Until then, potluck style it is! My mom and dad make a chicken (yes, we do chicken instead of Turkey) and a ham, but lately my cousin has been bringing a traditional Thanksgiving turkey to dinner. Around the holiday table, you’ll find everything from deviled eggs, creamed corn casserole, green bean casserole, my grandma’s pea salad, different kinds of stuffing, mashed potatoes and gravy, and sometimes I’ll do something different, like roasted Brussels sprouts – this year I’m planning on bringing this Roasted Asparagus with Parmesan Recipe!


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How to cook white asparagus

White asparagus has a thick outer skin that, unlike green asparagus, must be peeled before using as it is too stringy to eat. The base should also be removed as it is too woody to chew. The most traditional way of cooking white asparagus is in an emulsion of water, butter, lemon juice and salt, which is brought to the boil and the asparagus added and gently simmered for anything between eight and thirty minutes, depending on the thickness of the spears. It is best to let the asparagus cool in this liquid to retain flavour and moisture.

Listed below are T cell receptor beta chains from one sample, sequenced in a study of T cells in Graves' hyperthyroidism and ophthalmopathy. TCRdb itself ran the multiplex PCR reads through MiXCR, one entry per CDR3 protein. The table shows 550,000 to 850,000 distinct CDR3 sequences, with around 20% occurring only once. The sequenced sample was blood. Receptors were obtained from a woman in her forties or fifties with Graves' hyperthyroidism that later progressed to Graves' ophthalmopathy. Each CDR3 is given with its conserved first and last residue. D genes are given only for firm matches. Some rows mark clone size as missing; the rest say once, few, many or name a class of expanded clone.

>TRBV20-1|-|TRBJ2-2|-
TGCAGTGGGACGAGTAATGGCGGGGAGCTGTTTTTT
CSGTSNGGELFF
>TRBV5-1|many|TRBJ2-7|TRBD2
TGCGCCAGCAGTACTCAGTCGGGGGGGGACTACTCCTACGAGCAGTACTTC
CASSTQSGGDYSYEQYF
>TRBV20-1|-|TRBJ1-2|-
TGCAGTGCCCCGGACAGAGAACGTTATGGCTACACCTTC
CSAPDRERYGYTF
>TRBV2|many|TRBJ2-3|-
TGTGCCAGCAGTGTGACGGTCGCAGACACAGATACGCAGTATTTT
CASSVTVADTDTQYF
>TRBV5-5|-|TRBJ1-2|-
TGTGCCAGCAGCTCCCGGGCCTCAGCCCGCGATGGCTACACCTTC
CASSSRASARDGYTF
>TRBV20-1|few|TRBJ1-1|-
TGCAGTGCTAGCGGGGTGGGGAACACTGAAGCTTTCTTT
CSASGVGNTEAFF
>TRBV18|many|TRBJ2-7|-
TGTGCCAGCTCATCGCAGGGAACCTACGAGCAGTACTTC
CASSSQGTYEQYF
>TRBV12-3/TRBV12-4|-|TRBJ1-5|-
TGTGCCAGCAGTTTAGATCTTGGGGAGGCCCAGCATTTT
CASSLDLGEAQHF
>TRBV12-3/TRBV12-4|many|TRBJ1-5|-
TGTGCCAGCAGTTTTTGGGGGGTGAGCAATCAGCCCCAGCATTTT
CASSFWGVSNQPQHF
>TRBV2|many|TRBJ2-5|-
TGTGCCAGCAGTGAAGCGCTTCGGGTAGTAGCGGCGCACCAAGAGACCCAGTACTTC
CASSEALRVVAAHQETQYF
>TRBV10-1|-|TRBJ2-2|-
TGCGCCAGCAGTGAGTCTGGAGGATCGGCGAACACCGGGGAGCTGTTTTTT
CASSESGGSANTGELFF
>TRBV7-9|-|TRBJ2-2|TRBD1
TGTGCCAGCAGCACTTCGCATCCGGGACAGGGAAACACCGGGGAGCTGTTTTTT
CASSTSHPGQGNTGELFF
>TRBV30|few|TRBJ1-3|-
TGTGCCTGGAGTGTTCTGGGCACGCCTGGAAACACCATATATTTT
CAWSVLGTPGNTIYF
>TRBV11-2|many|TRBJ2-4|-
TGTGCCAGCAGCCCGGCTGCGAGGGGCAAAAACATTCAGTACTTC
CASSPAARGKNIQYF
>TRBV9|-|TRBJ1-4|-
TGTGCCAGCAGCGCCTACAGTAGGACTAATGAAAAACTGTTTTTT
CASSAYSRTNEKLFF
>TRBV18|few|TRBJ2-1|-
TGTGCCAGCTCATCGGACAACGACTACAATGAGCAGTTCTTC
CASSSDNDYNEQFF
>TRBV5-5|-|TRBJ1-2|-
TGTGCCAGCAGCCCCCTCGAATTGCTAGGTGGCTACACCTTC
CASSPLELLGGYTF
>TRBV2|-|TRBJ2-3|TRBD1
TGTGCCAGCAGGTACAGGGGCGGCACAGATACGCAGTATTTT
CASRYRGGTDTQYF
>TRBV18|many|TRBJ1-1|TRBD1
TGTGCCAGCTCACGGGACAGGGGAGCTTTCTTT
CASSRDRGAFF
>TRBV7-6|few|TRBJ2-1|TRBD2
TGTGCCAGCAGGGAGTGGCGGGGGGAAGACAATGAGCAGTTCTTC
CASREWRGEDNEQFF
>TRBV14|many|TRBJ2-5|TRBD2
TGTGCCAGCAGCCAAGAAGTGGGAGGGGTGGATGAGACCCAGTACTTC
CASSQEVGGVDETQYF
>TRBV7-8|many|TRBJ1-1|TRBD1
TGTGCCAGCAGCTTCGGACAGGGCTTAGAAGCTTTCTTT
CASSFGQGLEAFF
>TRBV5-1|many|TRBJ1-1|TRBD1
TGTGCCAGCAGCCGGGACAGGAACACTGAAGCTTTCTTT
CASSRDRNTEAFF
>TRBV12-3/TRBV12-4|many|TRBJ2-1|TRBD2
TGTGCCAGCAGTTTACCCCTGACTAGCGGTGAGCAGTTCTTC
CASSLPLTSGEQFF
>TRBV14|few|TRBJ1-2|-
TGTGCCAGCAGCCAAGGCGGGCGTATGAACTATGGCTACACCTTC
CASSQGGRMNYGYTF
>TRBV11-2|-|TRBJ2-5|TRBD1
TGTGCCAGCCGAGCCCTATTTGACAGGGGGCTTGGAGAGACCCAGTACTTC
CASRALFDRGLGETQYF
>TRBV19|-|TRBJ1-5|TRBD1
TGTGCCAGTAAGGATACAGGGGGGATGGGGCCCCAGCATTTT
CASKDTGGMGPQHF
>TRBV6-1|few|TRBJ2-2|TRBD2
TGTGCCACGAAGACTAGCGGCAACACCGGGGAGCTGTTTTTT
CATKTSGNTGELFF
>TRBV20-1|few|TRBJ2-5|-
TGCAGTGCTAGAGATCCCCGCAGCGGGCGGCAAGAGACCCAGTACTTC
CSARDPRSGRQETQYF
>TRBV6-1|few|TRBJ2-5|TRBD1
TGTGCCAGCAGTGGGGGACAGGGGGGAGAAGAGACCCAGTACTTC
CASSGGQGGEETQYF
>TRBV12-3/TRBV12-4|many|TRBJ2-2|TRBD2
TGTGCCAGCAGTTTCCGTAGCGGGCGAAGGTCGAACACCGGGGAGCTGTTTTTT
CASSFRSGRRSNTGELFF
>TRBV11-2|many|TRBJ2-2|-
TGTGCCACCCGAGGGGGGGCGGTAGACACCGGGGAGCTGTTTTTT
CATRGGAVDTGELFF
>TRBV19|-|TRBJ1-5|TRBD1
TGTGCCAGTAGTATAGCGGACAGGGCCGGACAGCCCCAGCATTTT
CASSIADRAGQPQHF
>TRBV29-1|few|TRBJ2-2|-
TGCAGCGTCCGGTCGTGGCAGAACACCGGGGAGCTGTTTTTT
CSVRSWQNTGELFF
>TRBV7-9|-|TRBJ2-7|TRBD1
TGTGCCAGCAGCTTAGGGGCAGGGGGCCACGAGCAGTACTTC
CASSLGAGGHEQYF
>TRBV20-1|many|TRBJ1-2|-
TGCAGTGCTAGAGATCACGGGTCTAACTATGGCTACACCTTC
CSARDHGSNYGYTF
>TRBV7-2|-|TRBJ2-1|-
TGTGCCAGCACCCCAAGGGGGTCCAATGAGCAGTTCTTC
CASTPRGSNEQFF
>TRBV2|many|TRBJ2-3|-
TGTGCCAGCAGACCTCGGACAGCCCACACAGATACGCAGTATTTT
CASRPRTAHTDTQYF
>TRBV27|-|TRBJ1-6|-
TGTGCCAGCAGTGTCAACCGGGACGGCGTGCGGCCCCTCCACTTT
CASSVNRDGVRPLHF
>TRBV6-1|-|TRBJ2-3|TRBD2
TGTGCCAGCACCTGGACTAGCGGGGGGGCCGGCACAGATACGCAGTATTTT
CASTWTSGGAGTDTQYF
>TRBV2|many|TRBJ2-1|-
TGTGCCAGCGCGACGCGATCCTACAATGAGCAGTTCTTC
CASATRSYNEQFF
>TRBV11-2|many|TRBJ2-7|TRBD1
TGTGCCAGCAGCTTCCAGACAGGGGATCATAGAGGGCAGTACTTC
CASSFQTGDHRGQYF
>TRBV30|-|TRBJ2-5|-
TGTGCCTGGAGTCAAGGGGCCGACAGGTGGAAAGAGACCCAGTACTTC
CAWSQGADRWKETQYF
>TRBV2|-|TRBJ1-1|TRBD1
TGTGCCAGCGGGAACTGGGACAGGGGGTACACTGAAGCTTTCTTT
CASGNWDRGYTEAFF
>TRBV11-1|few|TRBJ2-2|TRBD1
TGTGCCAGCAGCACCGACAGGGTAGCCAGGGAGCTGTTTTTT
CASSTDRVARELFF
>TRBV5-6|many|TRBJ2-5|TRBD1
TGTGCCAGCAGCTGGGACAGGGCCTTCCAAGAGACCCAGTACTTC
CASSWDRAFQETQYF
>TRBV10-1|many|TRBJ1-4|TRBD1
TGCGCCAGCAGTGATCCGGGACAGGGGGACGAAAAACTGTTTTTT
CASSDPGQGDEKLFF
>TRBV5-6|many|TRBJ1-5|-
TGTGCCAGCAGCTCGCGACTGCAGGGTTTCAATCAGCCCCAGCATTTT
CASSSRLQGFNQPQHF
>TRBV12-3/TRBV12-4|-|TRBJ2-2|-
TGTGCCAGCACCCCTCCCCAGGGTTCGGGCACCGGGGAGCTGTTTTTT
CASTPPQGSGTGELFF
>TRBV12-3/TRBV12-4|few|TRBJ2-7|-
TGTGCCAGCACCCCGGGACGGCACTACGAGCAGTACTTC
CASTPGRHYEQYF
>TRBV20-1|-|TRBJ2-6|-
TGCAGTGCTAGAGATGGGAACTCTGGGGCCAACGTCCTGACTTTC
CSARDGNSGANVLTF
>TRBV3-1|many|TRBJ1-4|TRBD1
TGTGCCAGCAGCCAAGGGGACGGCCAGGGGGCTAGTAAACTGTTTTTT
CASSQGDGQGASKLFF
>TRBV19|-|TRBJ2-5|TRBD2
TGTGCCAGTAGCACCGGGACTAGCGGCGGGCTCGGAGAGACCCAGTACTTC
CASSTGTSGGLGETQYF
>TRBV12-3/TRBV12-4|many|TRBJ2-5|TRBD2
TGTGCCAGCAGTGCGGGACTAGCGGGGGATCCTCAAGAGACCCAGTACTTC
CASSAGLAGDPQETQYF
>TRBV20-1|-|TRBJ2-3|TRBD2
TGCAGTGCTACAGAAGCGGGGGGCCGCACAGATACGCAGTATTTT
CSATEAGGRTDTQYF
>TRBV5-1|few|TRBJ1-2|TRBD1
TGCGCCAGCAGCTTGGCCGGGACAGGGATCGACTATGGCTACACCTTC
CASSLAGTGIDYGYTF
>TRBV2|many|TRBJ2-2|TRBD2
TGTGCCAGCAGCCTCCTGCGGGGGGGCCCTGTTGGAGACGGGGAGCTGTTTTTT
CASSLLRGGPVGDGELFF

Steaming is another popular cooking method, in which all of the asparagus' flavour is retained – a much healthier alternative to cooking in butter.

Roasting and grilling are both good ways to achieve a caramelised flavour from white asparagus and (weather permitting) you could even cook it on the barbecue to impart a lovely smokiness.

Don't bin those bases either – cook them down with stock and use to make a velvety soup or creamy purée to accompany a main course.

White asparagus also lends itself well to being pickled. You will often find jars of it adorning the shelves in supermarkets all over Europe, but it is easy enough to do at home if you have any leftovers.